Because mild, transient frost-bite in American cities is common, one is prone to forget that it may be a serious disease among outdoor workers. In the three winters 1933-1936, this disease caused one death each year among employees of the city of New York. Two of these fatal cases were complicated by diabetes and one by advanced arteriosclerosis which, in combination with frost-bite, produced fatal gangrene. Other cases, with or without underlying disease, resulted in permanently crippled hands and feet in spite of all treatment (figs. 1-5).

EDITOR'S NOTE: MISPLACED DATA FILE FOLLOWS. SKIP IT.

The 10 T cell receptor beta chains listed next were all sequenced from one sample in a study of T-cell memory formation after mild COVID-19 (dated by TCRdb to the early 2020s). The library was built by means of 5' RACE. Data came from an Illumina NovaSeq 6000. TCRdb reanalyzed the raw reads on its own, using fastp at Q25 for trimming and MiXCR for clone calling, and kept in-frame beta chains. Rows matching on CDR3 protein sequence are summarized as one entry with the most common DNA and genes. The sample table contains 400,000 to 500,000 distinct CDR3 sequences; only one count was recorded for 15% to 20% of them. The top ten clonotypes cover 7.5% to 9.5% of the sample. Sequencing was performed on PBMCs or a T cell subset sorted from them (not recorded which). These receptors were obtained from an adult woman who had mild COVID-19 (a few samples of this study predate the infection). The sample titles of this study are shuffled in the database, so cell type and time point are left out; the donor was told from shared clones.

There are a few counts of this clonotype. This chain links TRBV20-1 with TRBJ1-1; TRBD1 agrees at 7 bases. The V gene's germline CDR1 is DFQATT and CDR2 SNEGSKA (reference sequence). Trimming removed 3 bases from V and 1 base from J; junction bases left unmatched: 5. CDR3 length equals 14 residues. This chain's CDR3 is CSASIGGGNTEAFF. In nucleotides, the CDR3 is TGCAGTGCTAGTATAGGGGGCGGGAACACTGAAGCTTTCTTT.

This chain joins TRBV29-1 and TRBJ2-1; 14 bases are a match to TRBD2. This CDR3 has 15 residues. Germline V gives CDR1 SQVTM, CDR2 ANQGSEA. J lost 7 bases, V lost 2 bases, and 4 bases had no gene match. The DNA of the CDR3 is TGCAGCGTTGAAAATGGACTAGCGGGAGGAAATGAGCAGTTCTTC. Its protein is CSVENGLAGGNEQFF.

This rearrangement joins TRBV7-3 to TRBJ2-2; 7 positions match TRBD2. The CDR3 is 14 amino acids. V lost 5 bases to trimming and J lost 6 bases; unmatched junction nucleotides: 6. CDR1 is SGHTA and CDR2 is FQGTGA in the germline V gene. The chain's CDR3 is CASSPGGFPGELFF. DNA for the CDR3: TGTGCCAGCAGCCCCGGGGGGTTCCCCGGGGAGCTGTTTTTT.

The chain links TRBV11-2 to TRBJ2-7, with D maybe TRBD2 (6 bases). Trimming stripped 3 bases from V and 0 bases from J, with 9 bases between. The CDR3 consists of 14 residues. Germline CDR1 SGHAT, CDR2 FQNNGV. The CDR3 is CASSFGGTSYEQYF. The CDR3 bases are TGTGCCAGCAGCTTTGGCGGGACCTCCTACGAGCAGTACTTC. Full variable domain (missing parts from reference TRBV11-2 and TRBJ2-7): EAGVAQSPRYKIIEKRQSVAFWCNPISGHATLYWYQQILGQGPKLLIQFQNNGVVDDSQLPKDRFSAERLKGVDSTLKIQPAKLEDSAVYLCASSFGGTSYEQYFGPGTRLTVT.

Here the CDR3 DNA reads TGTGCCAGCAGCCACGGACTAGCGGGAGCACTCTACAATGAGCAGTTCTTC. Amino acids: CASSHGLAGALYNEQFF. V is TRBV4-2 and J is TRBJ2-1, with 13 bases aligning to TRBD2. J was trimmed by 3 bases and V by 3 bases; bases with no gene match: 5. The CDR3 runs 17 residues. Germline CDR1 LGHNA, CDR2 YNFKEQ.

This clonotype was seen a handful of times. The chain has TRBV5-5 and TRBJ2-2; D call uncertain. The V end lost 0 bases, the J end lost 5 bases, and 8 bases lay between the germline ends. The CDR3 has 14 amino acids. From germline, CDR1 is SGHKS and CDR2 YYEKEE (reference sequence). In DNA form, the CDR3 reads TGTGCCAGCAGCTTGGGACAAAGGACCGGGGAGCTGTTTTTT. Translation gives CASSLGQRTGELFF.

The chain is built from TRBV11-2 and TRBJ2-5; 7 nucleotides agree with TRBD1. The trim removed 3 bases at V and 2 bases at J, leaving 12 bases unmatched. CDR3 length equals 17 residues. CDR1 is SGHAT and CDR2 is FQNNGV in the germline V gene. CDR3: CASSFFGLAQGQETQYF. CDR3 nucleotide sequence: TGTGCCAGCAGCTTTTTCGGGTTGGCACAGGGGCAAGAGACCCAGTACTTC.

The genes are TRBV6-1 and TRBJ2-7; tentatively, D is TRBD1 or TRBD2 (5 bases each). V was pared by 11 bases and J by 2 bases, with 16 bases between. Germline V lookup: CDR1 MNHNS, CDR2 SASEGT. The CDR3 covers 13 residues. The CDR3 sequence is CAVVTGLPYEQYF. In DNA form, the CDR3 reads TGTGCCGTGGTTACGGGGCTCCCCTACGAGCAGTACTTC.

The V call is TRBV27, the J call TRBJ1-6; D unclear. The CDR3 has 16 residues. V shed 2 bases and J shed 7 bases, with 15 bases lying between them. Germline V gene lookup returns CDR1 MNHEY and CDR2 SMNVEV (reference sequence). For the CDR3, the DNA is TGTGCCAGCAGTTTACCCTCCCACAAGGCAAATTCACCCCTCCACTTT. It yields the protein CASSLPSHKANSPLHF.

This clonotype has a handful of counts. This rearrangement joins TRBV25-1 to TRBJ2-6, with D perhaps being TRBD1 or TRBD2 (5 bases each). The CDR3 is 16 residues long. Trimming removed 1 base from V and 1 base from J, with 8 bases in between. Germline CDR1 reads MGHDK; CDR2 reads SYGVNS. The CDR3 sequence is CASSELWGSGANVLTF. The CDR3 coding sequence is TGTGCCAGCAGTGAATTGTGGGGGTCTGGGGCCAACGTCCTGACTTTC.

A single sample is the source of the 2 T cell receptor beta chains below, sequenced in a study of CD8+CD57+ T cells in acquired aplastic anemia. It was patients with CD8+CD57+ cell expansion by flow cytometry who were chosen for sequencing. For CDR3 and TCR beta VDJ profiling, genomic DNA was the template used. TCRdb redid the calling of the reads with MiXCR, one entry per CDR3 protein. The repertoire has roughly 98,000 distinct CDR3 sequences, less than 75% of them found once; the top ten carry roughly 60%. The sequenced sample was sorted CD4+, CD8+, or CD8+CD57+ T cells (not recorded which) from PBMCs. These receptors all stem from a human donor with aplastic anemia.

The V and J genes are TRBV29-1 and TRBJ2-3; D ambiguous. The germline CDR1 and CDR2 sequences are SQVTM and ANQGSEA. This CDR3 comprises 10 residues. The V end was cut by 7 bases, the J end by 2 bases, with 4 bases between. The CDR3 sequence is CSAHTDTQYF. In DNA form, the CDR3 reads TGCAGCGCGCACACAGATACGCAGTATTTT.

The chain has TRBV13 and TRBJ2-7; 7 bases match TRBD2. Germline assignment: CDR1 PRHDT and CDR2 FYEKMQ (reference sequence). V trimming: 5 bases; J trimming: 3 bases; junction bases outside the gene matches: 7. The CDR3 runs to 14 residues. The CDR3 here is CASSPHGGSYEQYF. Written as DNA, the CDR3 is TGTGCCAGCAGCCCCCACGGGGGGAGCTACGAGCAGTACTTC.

In 1934 a study was made of the conditions under which frost-bite occurs among the city employees exposed to winter weather in the course of their work.1 During the past two years 505 new cases have occurred. Experience with these cases has confirmed the opinion previously expressed that the most important factor besides cold is the wind velocity and that the humidity